1,702 reputation
528
bio website
location
age 29
visits member for 2 years, 5 months
seen 16 hours ago

As time goes on, I grow more disillusioned with quantum field theory.


Dec
15
comment Is the weak interaction Lagrangian invariant under parity transformations?
The question of whether weak interactions are invariant under parity is really asking whether the Lagrangian remains invariant once the all the fields have been written in a parity transformed manner. Mathematically, that's all there is to it.
Dec
15
comment Is the weak interaction Lagrangian invariant under parity transformations?
hmm.. you seem to be under the impression that texts claim that parity changes a left-chiral field into an all together different right-chiral field, when what parity really does is to re-express the same left-chiral field differently. While you are essentially correct about what parity does, no text claims that parity changes the identity of a field.
Dec
15
comment Is the weak interaction Lagrangian invariant under parity transformations?
Read the book (and other resources) carefully: none of the gamma matrices on their own change sign under parity. It is the whole bilinear $\bar\psi F \psi$ that transforms, and how it transforms is to be derived from the transformation law $\Psi\rightarrow\gamma^0\Psi$ alone.
Dec
15
answered Is the weak interaction Lagrangian invariant under parity transformations?
Nov
3
awarded  Revival
Oct
26
awarded  Popular Question
Sep
24
awarded  Autobiographer
Aug
29
awarded  Popular Question
Aug
12
answered Why can the Euler beta function be interpreted as a scattering amplitude?
Aug
9
answered Lagrangian and grassmann numbers
Aug
9
comment Lagrangian and grassmann numbers
Is $\Psi_R$ a two-component spinor like you say in the first paragraph, or is it a four-component one, as implied by how your $C$ is represented in terms of 4-dimensional gamma matrices?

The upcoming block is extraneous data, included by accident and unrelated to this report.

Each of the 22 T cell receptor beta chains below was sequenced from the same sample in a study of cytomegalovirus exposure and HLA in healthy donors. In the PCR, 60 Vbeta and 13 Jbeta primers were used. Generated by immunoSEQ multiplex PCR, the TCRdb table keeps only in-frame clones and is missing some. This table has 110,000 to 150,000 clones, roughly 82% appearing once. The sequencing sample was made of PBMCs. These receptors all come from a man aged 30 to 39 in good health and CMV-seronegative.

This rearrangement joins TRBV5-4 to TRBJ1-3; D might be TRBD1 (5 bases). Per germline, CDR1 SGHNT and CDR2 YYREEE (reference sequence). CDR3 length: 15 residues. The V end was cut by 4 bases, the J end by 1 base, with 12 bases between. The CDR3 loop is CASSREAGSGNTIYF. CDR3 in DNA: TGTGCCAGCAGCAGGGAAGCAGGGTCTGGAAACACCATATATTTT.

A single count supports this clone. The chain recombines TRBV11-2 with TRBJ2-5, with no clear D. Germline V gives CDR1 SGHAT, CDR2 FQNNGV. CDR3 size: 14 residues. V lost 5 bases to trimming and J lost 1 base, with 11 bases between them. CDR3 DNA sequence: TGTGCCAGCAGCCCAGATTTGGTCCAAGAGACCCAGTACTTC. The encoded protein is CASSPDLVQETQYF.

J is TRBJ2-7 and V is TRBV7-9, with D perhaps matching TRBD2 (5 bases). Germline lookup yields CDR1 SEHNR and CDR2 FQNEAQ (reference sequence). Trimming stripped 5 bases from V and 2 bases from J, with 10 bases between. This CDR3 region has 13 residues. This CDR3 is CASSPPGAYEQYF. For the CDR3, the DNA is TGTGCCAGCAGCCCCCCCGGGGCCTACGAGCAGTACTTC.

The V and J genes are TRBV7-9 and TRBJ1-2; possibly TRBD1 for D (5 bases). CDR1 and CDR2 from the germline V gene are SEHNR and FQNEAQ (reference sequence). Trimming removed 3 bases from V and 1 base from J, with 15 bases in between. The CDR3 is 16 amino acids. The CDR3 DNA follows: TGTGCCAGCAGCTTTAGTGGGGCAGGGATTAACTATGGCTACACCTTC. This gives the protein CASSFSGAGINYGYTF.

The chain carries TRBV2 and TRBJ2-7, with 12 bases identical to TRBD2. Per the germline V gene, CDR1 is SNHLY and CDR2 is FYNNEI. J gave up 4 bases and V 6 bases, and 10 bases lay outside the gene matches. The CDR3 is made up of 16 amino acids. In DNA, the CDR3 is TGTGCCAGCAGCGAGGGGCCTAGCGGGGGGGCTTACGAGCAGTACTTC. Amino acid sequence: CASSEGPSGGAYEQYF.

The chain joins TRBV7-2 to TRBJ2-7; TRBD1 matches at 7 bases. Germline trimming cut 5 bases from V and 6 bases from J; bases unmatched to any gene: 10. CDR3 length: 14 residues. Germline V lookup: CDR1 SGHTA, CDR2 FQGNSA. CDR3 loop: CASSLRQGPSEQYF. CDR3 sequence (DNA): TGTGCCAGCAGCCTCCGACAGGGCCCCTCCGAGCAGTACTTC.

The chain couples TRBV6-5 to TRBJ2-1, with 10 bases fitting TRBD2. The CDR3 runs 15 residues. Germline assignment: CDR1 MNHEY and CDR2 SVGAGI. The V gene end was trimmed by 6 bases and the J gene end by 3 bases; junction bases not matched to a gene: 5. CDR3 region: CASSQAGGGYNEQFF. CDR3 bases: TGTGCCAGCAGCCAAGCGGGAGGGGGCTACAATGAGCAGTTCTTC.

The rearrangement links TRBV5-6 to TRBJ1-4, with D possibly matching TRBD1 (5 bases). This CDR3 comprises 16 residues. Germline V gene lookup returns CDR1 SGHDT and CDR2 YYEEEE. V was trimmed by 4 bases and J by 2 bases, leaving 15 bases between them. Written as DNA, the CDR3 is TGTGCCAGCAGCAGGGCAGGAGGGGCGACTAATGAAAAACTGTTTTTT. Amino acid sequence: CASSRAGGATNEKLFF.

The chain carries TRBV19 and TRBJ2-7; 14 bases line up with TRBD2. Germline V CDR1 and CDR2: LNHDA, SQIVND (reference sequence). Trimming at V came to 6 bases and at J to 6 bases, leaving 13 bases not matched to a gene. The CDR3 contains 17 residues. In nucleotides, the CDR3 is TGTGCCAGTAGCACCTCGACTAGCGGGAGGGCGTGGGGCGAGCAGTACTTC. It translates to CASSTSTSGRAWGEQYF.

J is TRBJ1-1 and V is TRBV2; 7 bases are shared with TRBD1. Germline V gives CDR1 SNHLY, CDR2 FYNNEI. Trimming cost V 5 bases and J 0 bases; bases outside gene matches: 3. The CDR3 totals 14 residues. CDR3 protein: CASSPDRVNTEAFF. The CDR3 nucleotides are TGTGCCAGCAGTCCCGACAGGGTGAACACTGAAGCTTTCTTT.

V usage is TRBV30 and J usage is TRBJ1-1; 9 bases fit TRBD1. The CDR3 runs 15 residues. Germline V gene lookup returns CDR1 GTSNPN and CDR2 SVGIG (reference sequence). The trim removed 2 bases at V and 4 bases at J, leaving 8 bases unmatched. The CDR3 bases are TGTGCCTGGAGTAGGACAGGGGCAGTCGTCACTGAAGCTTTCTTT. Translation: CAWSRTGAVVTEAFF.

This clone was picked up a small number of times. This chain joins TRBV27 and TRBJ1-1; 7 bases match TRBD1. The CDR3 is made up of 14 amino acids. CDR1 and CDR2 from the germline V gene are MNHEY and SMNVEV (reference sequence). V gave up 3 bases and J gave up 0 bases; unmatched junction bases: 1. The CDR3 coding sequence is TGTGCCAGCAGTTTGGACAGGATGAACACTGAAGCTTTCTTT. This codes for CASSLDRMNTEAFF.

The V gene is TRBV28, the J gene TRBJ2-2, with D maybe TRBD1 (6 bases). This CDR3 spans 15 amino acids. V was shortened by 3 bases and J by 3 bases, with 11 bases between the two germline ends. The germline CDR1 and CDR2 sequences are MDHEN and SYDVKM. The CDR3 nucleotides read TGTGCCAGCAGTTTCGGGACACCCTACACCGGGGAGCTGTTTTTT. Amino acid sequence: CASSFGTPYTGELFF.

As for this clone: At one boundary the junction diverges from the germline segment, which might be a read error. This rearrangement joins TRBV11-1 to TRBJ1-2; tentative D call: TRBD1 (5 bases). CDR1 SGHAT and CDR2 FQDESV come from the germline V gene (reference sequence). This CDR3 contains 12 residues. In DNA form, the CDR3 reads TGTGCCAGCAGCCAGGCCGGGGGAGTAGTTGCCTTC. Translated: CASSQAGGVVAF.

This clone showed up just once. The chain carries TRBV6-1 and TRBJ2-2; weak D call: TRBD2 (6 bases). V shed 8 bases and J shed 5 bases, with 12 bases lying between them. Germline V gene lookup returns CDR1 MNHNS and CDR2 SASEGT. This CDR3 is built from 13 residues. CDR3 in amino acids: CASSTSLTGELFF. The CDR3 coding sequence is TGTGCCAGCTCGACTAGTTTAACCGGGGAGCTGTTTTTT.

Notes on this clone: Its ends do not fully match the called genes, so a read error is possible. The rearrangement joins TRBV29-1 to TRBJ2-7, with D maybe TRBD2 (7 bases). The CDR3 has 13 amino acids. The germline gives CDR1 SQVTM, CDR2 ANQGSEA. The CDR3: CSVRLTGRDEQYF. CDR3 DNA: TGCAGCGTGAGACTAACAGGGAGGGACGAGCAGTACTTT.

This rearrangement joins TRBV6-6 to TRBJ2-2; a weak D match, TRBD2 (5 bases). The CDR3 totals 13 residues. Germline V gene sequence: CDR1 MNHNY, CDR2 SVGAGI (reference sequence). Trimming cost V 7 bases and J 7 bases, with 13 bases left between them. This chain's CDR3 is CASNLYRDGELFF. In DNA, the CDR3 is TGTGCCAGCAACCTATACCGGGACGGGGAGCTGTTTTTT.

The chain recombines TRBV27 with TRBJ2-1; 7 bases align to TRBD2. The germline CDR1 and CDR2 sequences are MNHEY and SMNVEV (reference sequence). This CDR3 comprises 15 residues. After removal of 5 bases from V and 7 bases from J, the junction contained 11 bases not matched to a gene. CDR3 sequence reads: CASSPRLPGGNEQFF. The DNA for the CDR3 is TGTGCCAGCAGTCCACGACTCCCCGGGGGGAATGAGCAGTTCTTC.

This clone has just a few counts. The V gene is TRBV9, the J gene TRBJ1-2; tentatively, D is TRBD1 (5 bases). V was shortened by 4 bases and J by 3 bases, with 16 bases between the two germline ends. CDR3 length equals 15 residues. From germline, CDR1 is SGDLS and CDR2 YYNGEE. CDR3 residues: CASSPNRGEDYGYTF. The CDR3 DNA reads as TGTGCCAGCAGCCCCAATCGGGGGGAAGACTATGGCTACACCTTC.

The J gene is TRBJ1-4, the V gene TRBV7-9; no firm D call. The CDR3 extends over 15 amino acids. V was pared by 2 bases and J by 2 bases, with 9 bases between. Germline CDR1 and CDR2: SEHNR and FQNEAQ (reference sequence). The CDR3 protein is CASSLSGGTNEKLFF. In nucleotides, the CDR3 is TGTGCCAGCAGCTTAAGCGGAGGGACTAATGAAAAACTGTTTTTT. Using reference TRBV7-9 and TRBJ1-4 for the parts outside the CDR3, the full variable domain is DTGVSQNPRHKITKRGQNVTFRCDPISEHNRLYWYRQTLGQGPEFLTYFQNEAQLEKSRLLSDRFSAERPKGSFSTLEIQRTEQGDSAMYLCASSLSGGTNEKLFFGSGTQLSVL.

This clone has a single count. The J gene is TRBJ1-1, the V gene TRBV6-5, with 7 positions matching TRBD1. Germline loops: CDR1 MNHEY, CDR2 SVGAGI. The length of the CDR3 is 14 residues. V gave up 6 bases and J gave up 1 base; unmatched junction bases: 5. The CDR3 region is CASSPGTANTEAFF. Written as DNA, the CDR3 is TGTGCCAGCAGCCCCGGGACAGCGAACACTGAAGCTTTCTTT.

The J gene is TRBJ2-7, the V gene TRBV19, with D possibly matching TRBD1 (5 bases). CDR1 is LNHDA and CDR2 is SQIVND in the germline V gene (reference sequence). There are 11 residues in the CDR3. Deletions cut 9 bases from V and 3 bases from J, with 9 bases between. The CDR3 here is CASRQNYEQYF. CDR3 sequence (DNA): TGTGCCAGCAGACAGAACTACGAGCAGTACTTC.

Aug
9
comment A question about the asymptotic series in perturbative expansion in QFT
An asymptotic series happens when you expand a function around a singular point (that's why it has zero radius of convergence). The point of zero coupling is usually a branch point, which is singular. The reason for the appearance of the branch point is that for negative coupling the vacuum is unstable because the vacuum will create pairs of particles and antiparticles and "they will fly apart" forever. This leads to an imaginary part (i.e. a branch cut) in correlation functions. That's why (in your language) "things flying apart will lead to asymptotic series."
Aug
8
comment Distance between Newton's Rings fringes is does not seem linear
I wonder how you discovered this... do you have a picture?
Jul
30
answered Does spin-0 or spin-2 describe massive or massless particles?
Jul
15
comment How to replace $T$-product with retarded commutator in LSZ formula?
I believe there is a related mistake: in integrating by parts, you didn't include the surface terms. Especially important is from the time variable e.g. $\langle\varphi^\dagger(y)\varphi(x)\rangle\big|_{x^0=-\infty}^{x^0=+\infty} = \langle\varphi^\dagger(y)\big(\varphi_\text{out}(x)-\varphi_\text{in}(x)\big) \rangle$. Neglecting it, you can show all amplitudes vanish. See the remark on page 206, line 9-10 of Itzykson and Zuber.
Jul
15
comment How to replace $T$-product with retarded commutator in LSZ formula?
Thanks! I am working through the details, but can’t understand why $q_1^0$ and $\omega_{q,A}$ etc are distinguished. They must be equal since $A$ is an external particle on its mass shell.
Jul
14
revised How to replace $T$-product with retarded commutator in LSZ formula?
set equation number in tag.
Jul
12
revised Electrostatics with Yukawa mass
Corrected a typo in the last equation.
Jul
12
comment Electrostatics with Yukawa mass
Yes that's right, thanks! This final piece of information implies $C=-\big[\rho e^{-\mu R} (\mu R+1)\big]/\big[2 \mu^3\big]$.
Jul
12
asked Electrostatics with Yukawa mass